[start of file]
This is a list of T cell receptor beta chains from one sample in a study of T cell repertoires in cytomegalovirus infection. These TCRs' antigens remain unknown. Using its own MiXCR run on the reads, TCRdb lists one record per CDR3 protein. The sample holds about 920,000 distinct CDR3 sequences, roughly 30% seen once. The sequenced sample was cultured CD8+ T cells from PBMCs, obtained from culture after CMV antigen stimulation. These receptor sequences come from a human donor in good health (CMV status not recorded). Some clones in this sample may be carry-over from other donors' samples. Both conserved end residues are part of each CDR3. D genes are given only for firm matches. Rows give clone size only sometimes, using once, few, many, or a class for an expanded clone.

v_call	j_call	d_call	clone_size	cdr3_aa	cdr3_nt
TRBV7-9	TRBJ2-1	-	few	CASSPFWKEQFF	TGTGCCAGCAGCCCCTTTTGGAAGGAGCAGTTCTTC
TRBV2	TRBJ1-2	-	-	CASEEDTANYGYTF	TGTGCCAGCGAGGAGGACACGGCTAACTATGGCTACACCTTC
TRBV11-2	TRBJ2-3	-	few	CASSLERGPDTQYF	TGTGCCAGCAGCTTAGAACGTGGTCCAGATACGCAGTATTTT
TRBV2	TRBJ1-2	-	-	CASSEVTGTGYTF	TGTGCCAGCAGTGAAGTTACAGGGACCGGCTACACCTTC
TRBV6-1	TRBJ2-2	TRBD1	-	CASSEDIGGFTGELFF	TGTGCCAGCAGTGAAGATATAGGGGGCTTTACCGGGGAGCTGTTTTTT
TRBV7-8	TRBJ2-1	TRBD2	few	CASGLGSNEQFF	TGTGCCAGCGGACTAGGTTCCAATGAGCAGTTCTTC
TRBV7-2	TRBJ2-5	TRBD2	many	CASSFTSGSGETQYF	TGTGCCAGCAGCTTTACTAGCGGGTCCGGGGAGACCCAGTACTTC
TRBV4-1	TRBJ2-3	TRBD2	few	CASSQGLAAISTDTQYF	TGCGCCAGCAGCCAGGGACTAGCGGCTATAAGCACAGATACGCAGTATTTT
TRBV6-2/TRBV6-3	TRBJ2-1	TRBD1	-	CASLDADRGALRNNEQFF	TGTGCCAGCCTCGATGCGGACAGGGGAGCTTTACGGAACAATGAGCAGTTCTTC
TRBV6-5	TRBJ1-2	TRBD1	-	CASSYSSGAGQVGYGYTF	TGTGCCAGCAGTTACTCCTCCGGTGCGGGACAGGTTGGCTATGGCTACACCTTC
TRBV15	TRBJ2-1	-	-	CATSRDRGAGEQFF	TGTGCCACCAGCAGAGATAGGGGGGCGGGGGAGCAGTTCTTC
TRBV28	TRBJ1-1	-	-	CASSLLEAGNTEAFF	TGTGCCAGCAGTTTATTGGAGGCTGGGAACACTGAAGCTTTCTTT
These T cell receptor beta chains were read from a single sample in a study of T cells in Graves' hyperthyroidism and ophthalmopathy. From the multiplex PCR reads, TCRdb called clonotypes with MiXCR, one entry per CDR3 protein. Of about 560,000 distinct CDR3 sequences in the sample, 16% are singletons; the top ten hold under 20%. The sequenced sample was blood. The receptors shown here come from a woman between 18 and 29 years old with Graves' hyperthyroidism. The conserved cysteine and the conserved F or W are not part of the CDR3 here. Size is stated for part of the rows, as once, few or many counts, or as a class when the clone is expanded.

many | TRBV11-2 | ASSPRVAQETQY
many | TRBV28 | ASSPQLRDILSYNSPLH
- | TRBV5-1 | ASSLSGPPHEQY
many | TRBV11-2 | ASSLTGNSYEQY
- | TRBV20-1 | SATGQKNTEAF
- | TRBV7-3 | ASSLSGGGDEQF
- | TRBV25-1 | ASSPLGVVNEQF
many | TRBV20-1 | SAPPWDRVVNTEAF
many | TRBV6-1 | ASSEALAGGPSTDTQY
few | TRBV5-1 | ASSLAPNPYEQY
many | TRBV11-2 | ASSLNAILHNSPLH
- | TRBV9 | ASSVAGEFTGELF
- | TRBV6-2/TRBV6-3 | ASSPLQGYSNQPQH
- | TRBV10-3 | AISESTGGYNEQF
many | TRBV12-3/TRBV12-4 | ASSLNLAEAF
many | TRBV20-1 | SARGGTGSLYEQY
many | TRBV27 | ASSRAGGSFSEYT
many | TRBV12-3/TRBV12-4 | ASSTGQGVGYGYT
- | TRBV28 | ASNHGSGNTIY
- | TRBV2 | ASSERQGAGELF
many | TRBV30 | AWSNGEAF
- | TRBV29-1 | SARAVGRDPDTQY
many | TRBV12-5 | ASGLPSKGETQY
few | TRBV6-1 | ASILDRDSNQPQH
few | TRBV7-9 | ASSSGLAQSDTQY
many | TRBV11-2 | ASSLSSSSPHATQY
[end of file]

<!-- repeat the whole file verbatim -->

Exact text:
This is a list of T cell receptor beta chains from one sample in a study of T cell repertoires in cytomegalovirus infection. These TCRs' antigens remain unknown. Using its own MiXCR run on the reads, TCRdb lists one record per CDR3 protein. The sample holds about 920,000 distinct CDR3 sequences, roughly 30% seen once. The sequenced sample was cultured CD8+ T cells from PBMCs, obtained from culture after CMV antigen stimulation. These receptor sequences come from a human donor in good health (CMV status not recorded). Some clones in this sample may be carry-over from other donors' samples. Both conserved end residues are part of each CDR3. D genes are given only for firm matches. Rows give clone size only sometimes, using once, few, many, or a class for an expanded clone.

v_call	j_call	d_call	clone_size	cdr3_aa	cdr3_nt
TRBV7-9	TRBJ2-1	-	few	CASSPFWKEQFF	TGTGCCAGCAGCCCCTTTTGGAAGGAGCAGTTCTTC
TRBV2	TRBJ1-2	-	-	CASEEDTANYGYTF	TGTGCCAGCGAGGAGGACACGGCTAACTATGGCTACACCTTC
TRBV11-2	TRBJ2-3	-	few	CASSLERGPDTQYF	TGTGCCAGCAGCTTAGAACGTGGTCCAGATACGCAGTATTTT
TRBV2	TRBJ1-2	-	-	CASSEVTGTGYTF	TGTGCCAGCAGTGAAGTTACAGGGACCGGCTACACCTTC
TRBV6-1	TRBJ2-2	TRBD1	-	CASSEDIGGFTGELFF	TGTGCCAGCAGTGAAGATATAGGGGGCTTTACCGGGGAGCTGTTTTTT
TRBV7-8	TRBJ2-1	TRBD2	few	CASGLGSNEQFF	TGTGCCAGCGGACTAGGTTCCAATGAGCAGTTCTTC
TRBV7-2	TRBJ2-5	TRBD2	many	CASSFTSGSGETQYF	TGTGCCAGCAGCTTTACTAGCGGGTCCGGGGAGACCCAGTACTTC
TRBV4-1	TRBJ2-3	TRBD2	few	CASSQGLAAISTDTQYF	TGCGCCAGCAGCCAGGGACTAGCGGCTATAAGCACAGATACGCAGTATTTT
TRBV6-2/TRBV6-3	TRBJ2-1	TRBD1	-	CASLDADRGALRNNEQFF	TGTGCCAGCCTCGATGCGGACAGGGGAGCTTTACGGAACAATGAGCAGTTCTTC
TRBV6-5	TRBJ1-2	TRBD1	-	CASSYSSGAGQVGYGYTF	TGTGCCAGCAGTTACTCCTCCGGTGCGGGACAGGTTGGCTATGGCTACACCTTC
TRBV15	TRBJ2-1	-	-	CATSRDRGAGEQFF	TGTGCCACCAGCAGAGATAGGGGGGCGGGGGAGCAGTTCTTC
TRBV28	TRBJ1-1	-	-	CASSLLEAGNTEAFF	TGTGCCAGCAGTTTATTGGAGGCTGGGAACACTGAAGCTTTCTTT
These T cell receptor beta chains were read from a single sample in a study of T cells in Graves' hyperthyroidism and ophthalmopathy. From the multiplex PCR reads, TCRdb called clonotypes with MiXCR, one entry per CDR3 protein. Of about 560,000 distinct CDR3 sequences in the sample, 16% are singletons; the top ten hold under 20%. The sequenced sample was blood. The receptors shown here come from a woman between 18 and 29 years old with Graves' hyperthyroidism. The conserved cysteine and the conserved F or W are not part of the CDR3 here. Size is stated for part of the rows, as once, few or many counts, or as a class when the clone is expanded.

many | TRBV11-2 | ASSPRVAQETQY
many | TRBV28 | ASSPQLRDILSYNSPLH
- | TRBV5-1 | ASSLSGPPHEQY
many | TRBV11-2 | ASSLTGNSYEQY
- | TRBV20-1 | SATGQKNTEAF
- | TRBV7-3 | ASSLSGGGDEQF
- | TRBV25-1 | ASSPLGVVNEQF
many | TRBV20-1 | SAPPWDRVVNTEAF
many | TRBV6-1 | ASSEALAGGPSTDTQY
few | TRBV5-1 | ASSLAPNPYEQY
many | TRBV11-2 | ASSLNAILHNSPLH
- | TRBV9 | ASSVAGEFTGELF
- | TRBV6-2/TRBV6-3 | ASSPLQGYSNQPQH
- | TRBV10-3 | AISESTGGYNEQF
many | TRBV12-3/TRBV12-4 | ASSLNLAEAF
many | TRBV20-1 | SARGGTGSLYEQY
many | TRBV27 | ASSRAGGSFSEYT
many | TRBV12-3/TRBV12-4 | ASSTGQGVGYGYT
- | TRBV28 | ASNHGSGNTIY
- | TRBV2 | ASSERQGAGELF
many | TRBV30 | AWSNGEAF
- | TRBV29-1 | SARAVGRDPDTQY
many | TRBV12-5 | ASGLPSKGETQY
few | TRBV6-1 | ASILDRDSNQPQH
few | TRBV7-9 | ASSSGLAQSDTQY
many | TRBV11-2 | ASSLSSSSPHATQY